Liked by 1 person

  7. Je suis peinée d’apprendre ses nouveaux soucis de santé. Qu’il puisse s’en remettre rapidement sans trop de séquelles!
    Mes pensées vont vers vous.


    • He’s been alternatively alert and very out of it this week, but in light of the hospice order they did change some medications. Thanks for your good wishes!

      Liked by 1 person

  8. I’m so sorry you had to experience such a nightmare. I hope everything will go according to your dad’s and your wishes. All the best!


  9. I am so sorry. I don’t know what else to say. You’ve been through so much already.


  10. I am so sorry you all had to go through this 😦
    I’ll keep you in my thoughts ❤


  11. I feel for you and your family . I got a call at 4 am from a furious doctor stating Mother had been “brain dead” for weeks and my sister wouldn’t give the final ok to let her go( I live overseas and my sis locally) . M had signed all forms long before for nô life support in such situation but sis ‘s religieuse beliefs posed an obstacle. I was pressur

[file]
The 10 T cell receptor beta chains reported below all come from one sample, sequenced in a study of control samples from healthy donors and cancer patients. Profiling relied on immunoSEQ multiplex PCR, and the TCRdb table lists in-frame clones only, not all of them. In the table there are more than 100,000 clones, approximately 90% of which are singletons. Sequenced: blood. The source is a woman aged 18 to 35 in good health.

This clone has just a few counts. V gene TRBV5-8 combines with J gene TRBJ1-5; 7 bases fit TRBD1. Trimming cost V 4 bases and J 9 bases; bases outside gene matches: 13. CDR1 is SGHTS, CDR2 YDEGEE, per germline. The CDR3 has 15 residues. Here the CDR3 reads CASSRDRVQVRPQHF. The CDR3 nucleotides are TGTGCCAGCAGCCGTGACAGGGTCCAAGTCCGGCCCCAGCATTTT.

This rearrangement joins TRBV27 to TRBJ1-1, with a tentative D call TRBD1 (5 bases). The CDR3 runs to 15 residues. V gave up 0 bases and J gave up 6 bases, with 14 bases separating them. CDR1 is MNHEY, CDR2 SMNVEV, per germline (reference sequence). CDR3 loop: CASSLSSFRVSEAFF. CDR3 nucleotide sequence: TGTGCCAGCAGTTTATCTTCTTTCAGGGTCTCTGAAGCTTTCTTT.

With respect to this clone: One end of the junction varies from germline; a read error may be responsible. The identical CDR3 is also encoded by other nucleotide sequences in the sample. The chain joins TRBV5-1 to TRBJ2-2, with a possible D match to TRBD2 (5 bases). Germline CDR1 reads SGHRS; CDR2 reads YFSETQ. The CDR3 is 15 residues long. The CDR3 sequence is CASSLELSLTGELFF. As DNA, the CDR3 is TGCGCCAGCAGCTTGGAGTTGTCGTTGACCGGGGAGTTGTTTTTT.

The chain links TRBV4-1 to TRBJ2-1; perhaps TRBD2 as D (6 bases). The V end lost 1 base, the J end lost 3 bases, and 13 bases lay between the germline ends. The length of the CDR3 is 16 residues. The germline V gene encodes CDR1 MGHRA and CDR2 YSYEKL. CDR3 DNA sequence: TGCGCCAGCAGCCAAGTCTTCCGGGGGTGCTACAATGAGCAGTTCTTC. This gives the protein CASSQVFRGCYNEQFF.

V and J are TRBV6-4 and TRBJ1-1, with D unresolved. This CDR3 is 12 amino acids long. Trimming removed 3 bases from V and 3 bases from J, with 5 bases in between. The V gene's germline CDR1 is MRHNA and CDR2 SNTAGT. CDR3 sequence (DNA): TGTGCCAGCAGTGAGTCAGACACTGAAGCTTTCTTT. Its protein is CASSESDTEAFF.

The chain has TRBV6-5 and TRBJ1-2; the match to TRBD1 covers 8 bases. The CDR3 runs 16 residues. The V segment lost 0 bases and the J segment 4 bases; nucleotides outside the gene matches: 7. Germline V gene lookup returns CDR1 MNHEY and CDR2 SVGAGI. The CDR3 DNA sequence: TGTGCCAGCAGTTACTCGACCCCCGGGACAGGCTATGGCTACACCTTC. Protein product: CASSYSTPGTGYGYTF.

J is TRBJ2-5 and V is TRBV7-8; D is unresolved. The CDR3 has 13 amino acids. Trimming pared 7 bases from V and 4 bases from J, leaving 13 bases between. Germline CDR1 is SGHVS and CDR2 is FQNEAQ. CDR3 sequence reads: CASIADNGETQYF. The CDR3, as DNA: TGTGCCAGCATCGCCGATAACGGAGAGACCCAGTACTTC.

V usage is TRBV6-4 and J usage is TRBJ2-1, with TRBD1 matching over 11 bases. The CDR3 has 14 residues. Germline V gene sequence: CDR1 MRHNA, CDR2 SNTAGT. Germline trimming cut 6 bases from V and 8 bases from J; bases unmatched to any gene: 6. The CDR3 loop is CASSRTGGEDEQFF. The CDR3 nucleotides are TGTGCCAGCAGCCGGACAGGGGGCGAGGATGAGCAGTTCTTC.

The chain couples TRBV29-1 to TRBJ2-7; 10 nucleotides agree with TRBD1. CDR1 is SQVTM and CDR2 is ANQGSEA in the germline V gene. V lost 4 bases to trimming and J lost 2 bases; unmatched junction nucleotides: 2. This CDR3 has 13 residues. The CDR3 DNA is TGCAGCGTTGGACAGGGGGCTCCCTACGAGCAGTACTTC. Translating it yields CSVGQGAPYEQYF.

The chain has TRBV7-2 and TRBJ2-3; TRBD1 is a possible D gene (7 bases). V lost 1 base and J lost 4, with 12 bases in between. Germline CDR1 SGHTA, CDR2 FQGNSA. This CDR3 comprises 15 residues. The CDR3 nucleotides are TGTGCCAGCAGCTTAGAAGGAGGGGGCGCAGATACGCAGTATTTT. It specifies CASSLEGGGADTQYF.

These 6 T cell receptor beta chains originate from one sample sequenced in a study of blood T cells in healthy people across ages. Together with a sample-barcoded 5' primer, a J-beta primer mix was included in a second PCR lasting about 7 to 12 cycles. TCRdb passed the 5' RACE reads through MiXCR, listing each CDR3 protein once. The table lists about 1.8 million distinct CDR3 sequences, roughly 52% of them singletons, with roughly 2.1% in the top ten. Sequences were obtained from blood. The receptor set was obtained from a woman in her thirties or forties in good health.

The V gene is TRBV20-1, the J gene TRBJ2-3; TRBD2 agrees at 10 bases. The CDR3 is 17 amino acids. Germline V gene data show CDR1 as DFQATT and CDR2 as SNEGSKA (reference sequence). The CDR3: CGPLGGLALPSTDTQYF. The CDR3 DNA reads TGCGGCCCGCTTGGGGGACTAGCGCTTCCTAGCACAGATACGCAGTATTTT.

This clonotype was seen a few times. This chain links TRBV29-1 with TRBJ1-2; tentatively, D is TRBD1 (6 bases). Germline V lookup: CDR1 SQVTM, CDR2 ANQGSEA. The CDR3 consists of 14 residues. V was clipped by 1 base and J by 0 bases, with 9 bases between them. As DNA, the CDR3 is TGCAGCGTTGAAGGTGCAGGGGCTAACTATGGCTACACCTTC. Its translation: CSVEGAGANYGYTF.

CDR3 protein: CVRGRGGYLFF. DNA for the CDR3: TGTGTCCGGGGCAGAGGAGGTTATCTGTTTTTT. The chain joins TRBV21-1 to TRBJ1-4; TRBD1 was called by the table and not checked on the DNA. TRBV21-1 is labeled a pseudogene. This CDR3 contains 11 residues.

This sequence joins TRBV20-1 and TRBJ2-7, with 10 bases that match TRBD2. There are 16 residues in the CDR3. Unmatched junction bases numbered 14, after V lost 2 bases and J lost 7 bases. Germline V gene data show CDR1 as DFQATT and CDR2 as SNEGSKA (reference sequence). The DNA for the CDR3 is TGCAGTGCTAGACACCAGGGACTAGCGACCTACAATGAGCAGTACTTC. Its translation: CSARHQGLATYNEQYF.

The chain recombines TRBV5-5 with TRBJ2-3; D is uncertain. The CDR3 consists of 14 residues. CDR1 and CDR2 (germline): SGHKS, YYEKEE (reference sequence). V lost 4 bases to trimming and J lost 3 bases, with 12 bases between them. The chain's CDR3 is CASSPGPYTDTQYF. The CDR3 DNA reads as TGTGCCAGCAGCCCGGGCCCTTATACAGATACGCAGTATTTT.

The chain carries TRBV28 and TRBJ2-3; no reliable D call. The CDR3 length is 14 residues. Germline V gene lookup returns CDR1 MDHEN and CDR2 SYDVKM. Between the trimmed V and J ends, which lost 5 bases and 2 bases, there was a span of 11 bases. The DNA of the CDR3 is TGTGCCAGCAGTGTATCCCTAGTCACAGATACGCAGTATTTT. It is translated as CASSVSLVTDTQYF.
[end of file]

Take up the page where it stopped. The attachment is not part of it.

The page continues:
ed to give a snap judge ment
    call from 7 million miles away. Got a telegram stating poor dear Mother had passed away.

    All deepest sympathy .You’ve done your best. You’re in my thoughts. J



    • It’s impossible to know what to do in a situation like that. And what medical facility really wants to risk bad publicity? Thanks for relating your experience.


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  13. I’m so sorry you’re all going through this. Hugs to all of you.


  14. I have no words. Hugs ❤❤❤


  15. Ahh, the smell of hospitals and superiority in the morning. I agree, our system is wonderful and terrible. I’m amazed at what a medical team is willing to put a patient through in order to ‘save’ them. Pretty grim.

    I had to look up the greatest hits of 1957. I’m surprised how many I recognized. It sounds like a beautiful day with your dad.


    • I think part of the problem, frankly, is that at least in our part of the world, the people in emergency care are all much younger than dad and they’re not really “from” here in the sense that they have been educated at top universities, top residency programs, etc. I remember reading the resumé of the doc who treated mom and wondering why he’d want to work here of all places. The care is excellent but the treating physicians (the nurses are a different story) don’t have much in common with people here, and their youth means they don’t really understand what it’s like to have a failing body from the perspective of the body itself.